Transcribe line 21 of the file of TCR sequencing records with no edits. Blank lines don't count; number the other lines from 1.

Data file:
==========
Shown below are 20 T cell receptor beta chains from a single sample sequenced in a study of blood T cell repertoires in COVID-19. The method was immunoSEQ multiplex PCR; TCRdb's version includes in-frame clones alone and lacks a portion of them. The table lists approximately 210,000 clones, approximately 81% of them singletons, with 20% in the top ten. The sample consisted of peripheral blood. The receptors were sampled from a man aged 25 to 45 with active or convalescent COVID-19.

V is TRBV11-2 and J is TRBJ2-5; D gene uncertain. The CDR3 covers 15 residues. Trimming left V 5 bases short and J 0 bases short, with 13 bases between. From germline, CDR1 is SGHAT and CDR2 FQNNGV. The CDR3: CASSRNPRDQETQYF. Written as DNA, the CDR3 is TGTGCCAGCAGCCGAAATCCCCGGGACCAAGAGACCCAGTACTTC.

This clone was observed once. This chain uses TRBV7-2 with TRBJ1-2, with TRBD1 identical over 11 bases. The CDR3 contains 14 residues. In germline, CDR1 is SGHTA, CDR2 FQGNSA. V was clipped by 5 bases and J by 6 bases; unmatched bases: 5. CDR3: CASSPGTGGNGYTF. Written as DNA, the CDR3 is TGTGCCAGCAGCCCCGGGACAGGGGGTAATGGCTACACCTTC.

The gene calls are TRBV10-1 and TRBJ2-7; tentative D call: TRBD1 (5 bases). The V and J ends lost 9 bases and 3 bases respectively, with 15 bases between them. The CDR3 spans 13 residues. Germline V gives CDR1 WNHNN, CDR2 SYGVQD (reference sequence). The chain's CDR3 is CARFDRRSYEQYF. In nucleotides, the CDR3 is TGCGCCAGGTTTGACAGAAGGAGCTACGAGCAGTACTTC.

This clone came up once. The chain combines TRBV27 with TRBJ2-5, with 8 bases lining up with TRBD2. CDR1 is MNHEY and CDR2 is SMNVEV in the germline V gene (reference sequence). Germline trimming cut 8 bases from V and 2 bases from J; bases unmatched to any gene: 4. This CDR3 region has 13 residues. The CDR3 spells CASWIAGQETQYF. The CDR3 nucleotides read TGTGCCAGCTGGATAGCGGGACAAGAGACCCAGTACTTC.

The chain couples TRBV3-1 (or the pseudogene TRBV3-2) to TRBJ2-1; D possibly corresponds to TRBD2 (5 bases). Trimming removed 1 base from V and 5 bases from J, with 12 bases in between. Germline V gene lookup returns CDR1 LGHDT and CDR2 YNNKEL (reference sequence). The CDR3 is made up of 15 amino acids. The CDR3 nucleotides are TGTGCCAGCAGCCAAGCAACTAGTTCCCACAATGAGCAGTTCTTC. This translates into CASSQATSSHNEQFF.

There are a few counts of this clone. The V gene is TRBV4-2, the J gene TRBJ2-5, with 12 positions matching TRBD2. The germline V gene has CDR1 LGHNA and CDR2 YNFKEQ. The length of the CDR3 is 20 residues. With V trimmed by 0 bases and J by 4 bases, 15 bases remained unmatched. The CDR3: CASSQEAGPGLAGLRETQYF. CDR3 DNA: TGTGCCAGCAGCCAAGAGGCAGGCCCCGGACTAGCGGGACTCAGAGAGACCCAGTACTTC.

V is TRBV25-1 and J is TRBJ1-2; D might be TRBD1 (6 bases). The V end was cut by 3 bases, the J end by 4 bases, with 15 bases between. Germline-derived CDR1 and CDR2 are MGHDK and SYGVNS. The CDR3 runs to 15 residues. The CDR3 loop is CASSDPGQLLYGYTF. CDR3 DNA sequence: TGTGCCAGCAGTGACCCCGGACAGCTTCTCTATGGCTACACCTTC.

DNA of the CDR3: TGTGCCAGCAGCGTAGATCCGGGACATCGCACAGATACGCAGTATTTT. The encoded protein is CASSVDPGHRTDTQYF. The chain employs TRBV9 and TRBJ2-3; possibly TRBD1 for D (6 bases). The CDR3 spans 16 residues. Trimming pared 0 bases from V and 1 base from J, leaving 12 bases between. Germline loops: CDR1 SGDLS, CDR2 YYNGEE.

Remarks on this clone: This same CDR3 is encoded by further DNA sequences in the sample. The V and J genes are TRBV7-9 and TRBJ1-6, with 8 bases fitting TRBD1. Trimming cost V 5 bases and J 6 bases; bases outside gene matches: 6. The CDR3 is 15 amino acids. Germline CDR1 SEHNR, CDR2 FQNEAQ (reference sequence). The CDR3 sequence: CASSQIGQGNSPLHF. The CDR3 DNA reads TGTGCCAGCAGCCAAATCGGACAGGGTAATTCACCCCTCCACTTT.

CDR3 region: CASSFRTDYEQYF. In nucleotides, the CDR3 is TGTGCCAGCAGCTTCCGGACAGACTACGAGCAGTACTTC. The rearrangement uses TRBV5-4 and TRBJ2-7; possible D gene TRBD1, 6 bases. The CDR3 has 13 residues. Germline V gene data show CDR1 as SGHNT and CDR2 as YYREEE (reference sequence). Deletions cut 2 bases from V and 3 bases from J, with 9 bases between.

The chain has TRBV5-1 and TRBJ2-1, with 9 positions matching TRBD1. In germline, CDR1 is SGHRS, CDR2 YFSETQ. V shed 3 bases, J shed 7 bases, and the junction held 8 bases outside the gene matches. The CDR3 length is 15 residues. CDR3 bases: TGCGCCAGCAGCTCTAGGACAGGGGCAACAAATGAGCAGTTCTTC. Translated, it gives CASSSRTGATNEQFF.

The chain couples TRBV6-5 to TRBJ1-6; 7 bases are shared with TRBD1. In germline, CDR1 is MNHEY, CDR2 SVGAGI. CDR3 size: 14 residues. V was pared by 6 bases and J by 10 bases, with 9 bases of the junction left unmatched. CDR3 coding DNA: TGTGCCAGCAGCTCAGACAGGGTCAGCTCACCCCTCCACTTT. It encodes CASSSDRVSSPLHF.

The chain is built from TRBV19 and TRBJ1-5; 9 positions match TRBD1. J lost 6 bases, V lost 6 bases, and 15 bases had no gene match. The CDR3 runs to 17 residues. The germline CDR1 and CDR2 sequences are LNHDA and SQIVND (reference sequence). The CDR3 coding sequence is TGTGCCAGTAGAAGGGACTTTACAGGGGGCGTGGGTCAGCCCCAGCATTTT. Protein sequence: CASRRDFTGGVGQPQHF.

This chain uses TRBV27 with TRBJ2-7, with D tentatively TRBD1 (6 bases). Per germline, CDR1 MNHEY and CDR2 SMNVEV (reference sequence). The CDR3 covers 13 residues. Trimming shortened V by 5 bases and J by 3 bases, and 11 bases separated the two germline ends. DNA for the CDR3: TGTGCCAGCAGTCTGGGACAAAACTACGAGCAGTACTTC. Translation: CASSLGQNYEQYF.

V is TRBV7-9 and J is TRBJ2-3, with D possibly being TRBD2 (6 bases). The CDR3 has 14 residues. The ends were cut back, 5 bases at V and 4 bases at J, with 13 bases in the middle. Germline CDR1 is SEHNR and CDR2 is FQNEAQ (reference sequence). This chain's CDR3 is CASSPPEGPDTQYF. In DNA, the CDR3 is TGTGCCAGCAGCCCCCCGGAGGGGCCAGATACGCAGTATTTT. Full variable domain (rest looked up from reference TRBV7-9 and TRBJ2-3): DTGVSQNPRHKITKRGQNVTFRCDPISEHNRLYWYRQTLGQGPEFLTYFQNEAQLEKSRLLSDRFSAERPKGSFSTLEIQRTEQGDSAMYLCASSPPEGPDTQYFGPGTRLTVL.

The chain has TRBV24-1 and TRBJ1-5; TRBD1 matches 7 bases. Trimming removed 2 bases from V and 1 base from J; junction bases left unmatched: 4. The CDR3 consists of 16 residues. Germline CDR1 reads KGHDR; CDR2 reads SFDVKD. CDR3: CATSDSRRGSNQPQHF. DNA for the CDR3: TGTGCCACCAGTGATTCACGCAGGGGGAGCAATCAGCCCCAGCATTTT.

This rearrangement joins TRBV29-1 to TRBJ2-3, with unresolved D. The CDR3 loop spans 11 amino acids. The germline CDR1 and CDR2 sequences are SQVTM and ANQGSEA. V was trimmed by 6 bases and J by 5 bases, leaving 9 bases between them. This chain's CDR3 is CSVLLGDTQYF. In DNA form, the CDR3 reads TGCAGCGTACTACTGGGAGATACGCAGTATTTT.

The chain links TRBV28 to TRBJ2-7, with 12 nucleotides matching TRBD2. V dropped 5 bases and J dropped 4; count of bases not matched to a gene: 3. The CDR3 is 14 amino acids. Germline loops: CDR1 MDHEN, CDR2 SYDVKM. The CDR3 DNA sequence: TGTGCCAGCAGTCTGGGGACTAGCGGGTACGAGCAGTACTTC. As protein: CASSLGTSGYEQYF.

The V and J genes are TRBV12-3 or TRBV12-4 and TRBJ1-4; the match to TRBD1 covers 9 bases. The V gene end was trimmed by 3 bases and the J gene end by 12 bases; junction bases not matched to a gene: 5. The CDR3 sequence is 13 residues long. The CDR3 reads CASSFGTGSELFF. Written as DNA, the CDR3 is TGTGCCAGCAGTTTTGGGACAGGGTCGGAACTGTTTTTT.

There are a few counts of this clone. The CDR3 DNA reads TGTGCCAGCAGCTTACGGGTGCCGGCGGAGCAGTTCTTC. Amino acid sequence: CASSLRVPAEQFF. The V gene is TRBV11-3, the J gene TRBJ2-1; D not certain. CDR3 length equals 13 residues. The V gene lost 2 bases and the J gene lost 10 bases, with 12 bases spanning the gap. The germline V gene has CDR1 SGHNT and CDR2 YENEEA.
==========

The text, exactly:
There are a few counts of this clone. The CDR3 DNA reads TGTGCCAGCAGCTTACGGGTGCCGGCGGAGCAGTTCTTC. Amino acid sequence: CASSLRVPAEQFF. The V gene is TRBV11-3, the J gene TRBJ2-1; D not certain. CDR3 length equals 13 residues. The V gene lost 2 bases and the J gene lost 10 bases, with 12 bases spanning the gap. The germline V gene has CDR1 SGHNT and CDR2 YENEEA.